Roommate assignments are rolling out and emotions are rolling along with them (brb, gotta go breathe into a paper bag for eternity).
Meeting new people is exciting, but it can also be nerve wracking. It’s important to keep your expectations realistic and your feelings in perspective. Whether you’re breaking out in hives or barely breaking a sweat, we’ve got advice to on how to handle each emotion as it comes and set yourself up for a great living experience.
I really want to get to know my roommate. Should I get in touch with them?
It’s completely normal to be nervous — your roommate probably has similar thoughts running through their head, too. There’s no rule-book on reaching out to your roommate before you get to campus. That being said, it’s OK to get in touch with them to introduce yourself. You could start out by asking what time they plan to move in or what they’re bringing for the room.
Keep in mind that some people are more comfortable communicating in person, so don’t rush to judgment if their response is minimal. You’ll get to discover more about them when you get to campus.
I can’t wait to meet my new best friend!
It’s totally normal and great to be excited, especially if you click with your new roommate immediately. Get a feel for how open they want to be and move forward from there. Some people prefer to keep their living arrangement less personal, and that’s OK.
What exactly do we have in common?
Sit on it for a while and give them a chance. Our lifestyle questionnaire matches roommates based on living preferences, not hobbies or majors.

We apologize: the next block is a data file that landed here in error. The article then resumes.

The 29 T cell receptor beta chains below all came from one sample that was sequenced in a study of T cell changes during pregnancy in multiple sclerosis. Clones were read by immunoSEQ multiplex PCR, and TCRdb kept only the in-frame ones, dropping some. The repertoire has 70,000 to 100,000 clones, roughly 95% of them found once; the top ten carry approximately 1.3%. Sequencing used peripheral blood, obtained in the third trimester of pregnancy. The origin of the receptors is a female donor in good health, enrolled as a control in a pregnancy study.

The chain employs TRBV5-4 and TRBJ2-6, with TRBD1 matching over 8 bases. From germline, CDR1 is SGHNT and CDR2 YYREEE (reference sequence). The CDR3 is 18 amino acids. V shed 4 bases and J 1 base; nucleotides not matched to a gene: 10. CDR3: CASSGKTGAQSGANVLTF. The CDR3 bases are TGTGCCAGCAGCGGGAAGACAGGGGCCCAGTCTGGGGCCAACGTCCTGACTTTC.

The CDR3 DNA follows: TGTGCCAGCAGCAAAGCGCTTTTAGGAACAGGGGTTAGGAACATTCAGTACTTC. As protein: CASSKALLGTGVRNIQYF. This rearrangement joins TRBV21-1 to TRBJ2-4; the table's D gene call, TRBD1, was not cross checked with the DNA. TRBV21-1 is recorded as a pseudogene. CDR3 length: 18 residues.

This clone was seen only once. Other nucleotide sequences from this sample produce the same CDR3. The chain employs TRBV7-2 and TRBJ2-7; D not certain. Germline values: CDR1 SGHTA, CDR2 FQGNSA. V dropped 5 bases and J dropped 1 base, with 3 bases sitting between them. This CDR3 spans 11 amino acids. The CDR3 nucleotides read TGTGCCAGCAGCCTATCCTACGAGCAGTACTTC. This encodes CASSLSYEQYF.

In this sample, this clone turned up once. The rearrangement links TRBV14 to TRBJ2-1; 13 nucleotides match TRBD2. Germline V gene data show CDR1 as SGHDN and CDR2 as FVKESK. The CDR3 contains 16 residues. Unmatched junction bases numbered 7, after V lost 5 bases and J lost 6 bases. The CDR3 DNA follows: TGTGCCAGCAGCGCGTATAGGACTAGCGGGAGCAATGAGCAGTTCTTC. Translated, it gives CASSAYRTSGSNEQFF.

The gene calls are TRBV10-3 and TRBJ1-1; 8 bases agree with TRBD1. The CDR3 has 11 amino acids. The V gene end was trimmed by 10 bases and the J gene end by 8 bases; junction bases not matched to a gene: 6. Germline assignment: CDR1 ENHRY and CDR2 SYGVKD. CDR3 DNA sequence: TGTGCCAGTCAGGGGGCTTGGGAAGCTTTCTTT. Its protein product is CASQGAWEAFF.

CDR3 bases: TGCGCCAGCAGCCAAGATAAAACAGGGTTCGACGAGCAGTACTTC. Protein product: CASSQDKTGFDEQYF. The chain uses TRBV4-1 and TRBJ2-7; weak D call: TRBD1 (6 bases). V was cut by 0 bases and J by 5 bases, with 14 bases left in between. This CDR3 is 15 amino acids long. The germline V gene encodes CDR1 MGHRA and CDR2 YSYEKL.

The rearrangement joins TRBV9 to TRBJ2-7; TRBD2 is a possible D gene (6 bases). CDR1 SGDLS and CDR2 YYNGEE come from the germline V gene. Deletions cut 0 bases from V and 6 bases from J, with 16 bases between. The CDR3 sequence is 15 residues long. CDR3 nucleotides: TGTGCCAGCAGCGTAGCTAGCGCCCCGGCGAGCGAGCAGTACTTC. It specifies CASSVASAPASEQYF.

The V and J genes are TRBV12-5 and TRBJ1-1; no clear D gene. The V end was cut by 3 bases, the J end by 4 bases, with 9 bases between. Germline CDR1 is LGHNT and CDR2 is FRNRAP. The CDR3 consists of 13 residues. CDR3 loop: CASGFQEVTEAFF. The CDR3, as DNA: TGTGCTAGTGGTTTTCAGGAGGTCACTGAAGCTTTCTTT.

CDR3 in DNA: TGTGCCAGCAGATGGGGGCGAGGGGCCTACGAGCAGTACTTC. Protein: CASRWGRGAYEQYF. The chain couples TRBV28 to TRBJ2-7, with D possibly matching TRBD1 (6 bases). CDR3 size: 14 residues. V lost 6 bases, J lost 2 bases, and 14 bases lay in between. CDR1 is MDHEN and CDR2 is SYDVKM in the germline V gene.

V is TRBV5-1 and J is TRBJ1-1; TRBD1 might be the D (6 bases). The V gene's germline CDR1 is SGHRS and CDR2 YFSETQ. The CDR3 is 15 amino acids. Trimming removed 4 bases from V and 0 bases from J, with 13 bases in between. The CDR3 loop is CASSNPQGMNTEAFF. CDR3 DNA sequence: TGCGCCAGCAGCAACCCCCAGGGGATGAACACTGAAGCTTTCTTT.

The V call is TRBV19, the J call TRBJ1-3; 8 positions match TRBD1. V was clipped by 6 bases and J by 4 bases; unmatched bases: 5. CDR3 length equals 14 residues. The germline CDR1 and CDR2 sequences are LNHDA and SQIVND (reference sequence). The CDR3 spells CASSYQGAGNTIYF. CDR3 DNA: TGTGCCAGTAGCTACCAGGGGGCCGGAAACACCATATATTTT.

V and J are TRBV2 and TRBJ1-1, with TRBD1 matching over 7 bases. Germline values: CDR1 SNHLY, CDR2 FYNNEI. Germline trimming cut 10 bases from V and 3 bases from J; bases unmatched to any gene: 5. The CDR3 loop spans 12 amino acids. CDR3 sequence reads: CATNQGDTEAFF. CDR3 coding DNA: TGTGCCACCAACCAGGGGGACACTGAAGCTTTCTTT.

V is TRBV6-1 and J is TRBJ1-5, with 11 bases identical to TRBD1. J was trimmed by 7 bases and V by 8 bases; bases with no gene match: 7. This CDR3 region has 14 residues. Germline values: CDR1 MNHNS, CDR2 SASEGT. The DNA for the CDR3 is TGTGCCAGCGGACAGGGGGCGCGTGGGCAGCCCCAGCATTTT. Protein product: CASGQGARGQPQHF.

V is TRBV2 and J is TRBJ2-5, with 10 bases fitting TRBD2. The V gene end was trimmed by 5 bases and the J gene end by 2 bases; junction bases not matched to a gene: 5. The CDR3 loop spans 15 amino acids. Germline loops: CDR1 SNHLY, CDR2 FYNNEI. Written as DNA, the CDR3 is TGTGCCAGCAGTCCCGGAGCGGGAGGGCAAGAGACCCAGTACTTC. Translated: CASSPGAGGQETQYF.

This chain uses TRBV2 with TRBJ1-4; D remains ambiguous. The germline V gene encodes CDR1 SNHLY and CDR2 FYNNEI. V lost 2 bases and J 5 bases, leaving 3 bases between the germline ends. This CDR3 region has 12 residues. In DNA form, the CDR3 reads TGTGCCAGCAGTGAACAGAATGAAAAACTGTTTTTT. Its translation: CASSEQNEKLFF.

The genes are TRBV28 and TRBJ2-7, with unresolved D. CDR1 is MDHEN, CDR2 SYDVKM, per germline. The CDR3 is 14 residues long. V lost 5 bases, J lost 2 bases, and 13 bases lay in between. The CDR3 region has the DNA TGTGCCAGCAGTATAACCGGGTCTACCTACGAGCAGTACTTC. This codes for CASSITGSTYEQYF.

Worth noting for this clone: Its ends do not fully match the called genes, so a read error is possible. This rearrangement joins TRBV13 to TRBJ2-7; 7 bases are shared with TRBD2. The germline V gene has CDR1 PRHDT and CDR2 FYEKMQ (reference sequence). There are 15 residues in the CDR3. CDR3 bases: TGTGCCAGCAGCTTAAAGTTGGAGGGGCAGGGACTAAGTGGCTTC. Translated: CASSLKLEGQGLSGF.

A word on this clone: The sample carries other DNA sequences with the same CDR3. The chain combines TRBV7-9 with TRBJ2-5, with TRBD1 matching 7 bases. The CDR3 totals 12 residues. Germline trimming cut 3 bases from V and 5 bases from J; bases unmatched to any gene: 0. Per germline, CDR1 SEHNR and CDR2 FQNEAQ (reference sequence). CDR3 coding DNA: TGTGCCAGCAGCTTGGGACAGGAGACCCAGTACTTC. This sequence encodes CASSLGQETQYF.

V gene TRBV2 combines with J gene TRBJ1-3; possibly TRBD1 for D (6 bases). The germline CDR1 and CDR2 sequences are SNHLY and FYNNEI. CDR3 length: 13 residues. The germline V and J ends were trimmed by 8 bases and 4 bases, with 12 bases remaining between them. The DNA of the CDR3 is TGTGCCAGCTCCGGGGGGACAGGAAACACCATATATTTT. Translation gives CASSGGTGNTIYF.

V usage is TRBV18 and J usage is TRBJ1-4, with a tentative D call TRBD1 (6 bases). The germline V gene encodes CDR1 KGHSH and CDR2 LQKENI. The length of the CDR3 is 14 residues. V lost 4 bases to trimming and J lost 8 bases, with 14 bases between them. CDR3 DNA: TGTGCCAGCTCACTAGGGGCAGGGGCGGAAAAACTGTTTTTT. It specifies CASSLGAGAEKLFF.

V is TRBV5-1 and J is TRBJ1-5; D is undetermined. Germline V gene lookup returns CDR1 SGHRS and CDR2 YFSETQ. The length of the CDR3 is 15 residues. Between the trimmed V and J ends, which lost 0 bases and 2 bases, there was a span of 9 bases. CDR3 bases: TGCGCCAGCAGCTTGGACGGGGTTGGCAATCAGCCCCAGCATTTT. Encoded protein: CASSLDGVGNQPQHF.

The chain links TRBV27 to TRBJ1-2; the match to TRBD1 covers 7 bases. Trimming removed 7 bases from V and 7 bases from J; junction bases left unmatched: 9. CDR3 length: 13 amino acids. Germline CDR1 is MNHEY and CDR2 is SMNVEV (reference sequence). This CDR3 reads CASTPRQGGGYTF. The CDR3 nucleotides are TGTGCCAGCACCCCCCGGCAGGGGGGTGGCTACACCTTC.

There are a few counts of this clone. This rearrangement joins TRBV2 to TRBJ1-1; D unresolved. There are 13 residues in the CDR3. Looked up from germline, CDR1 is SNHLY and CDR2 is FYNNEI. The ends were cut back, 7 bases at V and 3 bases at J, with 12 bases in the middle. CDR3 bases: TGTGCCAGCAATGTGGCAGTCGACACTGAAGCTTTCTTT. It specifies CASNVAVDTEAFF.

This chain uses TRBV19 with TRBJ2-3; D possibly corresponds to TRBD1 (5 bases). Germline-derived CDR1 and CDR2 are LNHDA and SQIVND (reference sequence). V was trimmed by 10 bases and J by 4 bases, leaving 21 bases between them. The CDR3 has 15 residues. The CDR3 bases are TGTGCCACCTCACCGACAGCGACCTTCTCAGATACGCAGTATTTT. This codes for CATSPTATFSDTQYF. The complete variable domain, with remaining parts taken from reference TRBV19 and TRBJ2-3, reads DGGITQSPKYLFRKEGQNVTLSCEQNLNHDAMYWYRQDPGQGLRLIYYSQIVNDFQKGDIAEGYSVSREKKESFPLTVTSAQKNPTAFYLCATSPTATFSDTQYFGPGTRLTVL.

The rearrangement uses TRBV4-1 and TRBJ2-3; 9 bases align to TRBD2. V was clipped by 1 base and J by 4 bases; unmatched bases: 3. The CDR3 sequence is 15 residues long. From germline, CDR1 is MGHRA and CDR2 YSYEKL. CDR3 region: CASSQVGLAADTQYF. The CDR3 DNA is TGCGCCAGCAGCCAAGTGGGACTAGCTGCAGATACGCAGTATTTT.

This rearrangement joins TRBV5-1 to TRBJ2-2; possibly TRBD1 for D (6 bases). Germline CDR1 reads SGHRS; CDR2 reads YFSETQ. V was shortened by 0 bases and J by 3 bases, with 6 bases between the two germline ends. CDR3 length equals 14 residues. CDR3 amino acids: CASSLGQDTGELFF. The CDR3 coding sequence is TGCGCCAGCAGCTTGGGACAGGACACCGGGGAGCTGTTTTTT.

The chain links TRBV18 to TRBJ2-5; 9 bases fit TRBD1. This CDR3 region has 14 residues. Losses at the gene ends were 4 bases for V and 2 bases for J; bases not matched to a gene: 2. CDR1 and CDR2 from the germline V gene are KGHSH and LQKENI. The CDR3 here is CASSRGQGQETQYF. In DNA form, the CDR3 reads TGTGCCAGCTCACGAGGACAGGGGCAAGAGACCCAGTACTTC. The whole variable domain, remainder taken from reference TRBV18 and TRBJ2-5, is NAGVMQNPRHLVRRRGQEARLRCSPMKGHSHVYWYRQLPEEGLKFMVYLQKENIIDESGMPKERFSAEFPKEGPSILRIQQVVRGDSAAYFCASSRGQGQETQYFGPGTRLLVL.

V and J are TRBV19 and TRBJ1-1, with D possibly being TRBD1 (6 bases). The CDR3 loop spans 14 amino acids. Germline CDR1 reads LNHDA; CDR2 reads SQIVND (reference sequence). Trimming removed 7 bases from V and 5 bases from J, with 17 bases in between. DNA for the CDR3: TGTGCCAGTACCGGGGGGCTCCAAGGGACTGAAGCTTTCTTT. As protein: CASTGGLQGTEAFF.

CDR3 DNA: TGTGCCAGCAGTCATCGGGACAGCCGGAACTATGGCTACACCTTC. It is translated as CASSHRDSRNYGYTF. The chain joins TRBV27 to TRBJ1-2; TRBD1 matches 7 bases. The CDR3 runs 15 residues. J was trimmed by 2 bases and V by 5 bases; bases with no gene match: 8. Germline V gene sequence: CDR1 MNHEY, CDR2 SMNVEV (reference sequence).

Having a roommate who is different from you can make for an amazing experience and help you grow as a person. If you end up having trouble finding commonalities, talk to the resident assistants in your residence hall. They can help out by facilitating conversations.
Is my roommate going to like me? I really want this to work out.
Making rash judgments based on a phone call, texts, or social snooping isn’t good for you or your roommate. You won’t really know them until you meet them face-to-face and spend time together. Until then, keep an open mind and be clear with them about expectations.
This isn’t going well. Should I request a new roommate?
Wait until you’ve spent some time with them in person to make up your mind. Setting clear boundaries can fix a lot of foreseeable issues. If you’re in conflict over deal-breaker issues, get advice from your resident assistant. They’re here to help you sort through them and decide if a change is necessary.